Life On The Road: The Small Things

Sometimes it is the small things that are the most memorable.

On cold night high in the mountains of Colombia the blankets on the bed are heavy and piled high. This reminds me of a cold and snowy winter night in Colorado, though I am in a city that may never have seen snow.

In a small town in Colombia, I watch french fries being cooked, starting from cutting the potato into strips. I doubt I’ve ever had french fries that taste so good.

Looking up at the stars. Even those I recognize look strange because the location is wrong. But the wonder is the same every time I look up.

Sitting on a hostel porch on a cool mountain evening. There may not be a campfire, but the evening mountain air still feels the same as so many other nights in the mountains.

Getting on the bike and riding away. No matter how many times I do this, it always brings a sense of freedom and relaxation. This trip sometimes feels like a time-lapse memory of such moments.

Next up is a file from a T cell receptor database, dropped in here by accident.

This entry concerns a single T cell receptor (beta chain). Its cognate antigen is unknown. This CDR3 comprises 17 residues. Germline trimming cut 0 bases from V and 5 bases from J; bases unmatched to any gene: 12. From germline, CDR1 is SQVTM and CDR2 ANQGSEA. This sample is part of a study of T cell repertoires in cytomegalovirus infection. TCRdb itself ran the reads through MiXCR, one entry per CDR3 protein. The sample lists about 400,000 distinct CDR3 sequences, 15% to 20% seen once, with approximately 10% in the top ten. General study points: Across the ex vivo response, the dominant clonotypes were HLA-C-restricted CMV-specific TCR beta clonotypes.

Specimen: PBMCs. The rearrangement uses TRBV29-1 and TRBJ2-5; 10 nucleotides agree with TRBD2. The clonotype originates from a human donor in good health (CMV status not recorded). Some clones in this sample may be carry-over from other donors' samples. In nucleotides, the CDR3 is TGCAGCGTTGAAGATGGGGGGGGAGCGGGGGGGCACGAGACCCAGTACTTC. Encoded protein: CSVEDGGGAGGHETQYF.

Meeting friends on the road. There is a special thrill when traveling that comes only from encountering, by pure chance, someone you know.

Fried Eggs. Ask for a fried egg anywhere in Latin America and there is no question “how do you want it”, you simply get a fried egg directly out of a traditional picture. Exactly the way my mom has been making them my whole life.

Beer. Talking over a beer in the evening might be one of the few universal traditions in my travels so far. It is a way to relax at the end of the day and a universal hello between friends old, new, and yet to come.